Google Spins Off Hangouts

For real, yikes:

For those following along at home, Google’s certainly done this to its chat clients before. Prior to the trio of Allo, Duo, and Hangouts, there was Google Talk, Google Voice, Buzz, G+ Messenger, and the regular old Android SMS app.

Now, the Google’s push seems simple: all Hangouts products are for enterprise. Allo and Duo are for consumers. Except when you’re on a desktop computer, in which case you’ll use Hangouts for messaging inside of Gmail. Or if you want to have a group video chat with more than one other person, because you’ll need to use Hangouts for that too.

This is going to be a bit insufferable for users as things get ironed out, but for the time being everything in the consumer version of Hangouts will remain the same.

I talk to my friends daily on Hangouts on the web. The fact Google can’t unify behind a single chat cleint is frustrating.

Meet the new IFTTT

I’m a little late on this, but cool. I use a number of IFTTT applets to accomplish daily tasks, and there are a few that I absolutely rely on to get things done. My question, however, still remains the same. When can I start to pay for this service so it doesn’t go away anytime soon?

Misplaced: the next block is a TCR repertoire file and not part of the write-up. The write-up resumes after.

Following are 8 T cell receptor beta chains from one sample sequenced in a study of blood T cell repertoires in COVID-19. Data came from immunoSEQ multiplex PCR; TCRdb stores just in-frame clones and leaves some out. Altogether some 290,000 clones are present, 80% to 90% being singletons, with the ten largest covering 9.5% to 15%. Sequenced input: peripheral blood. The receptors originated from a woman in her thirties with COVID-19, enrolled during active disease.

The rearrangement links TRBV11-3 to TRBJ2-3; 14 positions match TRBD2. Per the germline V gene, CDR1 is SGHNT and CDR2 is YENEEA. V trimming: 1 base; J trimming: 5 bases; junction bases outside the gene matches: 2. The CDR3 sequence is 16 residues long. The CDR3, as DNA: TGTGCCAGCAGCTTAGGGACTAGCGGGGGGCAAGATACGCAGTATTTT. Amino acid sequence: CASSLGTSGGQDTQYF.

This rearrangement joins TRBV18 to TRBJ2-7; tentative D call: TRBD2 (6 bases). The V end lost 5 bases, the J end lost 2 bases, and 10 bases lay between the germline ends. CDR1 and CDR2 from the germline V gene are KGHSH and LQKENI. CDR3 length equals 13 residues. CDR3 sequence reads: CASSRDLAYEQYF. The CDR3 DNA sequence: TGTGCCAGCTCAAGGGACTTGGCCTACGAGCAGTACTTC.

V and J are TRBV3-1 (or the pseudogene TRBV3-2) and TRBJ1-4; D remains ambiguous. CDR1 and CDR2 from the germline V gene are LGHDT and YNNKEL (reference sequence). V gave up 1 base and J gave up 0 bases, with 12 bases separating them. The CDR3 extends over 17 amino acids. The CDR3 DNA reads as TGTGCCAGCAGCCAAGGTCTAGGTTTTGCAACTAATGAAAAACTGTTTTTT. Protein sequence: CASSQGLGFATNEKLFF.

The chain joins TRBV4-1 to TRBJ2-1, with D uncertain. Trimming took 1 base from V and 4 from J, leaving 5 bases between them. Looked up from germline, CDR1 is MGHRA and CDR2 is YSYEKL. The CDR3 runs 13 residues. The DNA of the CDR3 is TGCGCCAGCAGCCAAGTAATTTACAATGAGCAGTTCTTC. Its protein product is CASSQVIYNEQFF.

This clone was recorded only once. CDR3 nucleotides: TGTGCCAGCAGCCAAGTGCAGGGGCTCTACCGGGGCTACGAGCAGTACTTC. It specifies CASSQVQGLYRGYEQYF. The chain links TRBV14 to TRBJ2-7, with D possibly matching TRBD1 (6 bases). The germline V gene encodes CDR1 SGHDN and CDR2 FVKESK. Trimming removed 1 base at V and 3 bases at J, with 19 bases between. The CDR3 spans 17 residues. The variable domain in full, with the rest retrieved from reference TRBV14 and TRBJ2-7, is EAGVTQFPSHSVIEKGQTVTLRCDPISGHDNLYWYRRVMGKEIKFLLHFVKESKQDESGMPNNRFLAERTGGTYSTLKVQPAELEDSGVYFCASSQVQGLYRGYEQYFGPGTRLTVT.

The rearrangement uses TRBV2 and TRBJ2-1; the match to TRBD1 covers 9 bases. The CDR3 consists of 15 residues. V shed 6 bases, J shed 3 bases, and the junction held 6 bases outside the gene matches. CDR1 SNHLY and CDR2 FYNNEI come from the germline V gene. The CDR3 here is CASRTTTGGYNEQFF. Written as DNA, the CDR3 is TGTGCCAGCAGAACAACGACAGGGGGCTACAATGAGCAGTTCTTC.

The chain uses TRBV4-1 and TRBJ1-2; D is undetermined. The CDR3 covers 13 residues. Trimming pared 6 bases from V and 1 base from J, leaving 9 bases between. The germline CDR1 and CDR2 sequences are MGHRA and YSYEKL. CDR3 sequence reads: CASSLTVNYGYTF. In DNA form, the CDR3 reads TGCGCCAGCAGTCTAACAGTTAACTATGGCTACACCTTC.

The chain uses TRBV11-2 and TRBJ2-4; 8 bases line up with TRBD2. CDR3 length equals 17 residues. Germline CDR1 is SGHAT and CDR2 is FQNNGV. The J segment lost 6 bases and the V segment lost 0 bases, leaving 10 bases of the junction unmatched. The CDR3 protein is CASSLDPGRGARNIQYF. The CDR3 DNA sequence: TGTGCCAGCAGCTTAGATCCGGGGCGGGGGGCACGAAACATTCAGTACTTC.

Goodbye, Instapaper (and Pocket)

The news here is that Pinterest bought Instapaper. I was a Pocket user for a long time, but switched more recently to Instapaper for my offline reading. I enjoyed its app a little more, and appreciated the automatic weekly Kindle digest it would send me.

However, I have no interest in a Pinterest account, or having one of my accounts share data with its company. Also, in an effort to simplify my app usage, there’s just no need for either of these anymore. Thus, goodbye to Instapaper and Pocket.

I already pay for Pinboard, a tremendous bookmarking service. From there, I can save an article to read later where, thanks to a wonderful app economy, I can open Pinner and read via Safari reader mode. Success! Beyond that, if I do want to send to my Kindle, I’m covered there as well.

Moz is Doubling Down on Search (good and bad)

Moz made the decision to focus more so on search, including local SEO.

The good: Moz’s SEO products are top notch. The new keyword explorer has been great and made a splash in my workflows in all the ways that Moz Content did not. Also, Followerwonk is probably best handled by a specific social organization.

The bad: It’s never good to see people lose their jobs. Talented people, no doubt, so let’s hope they land on their feet soon.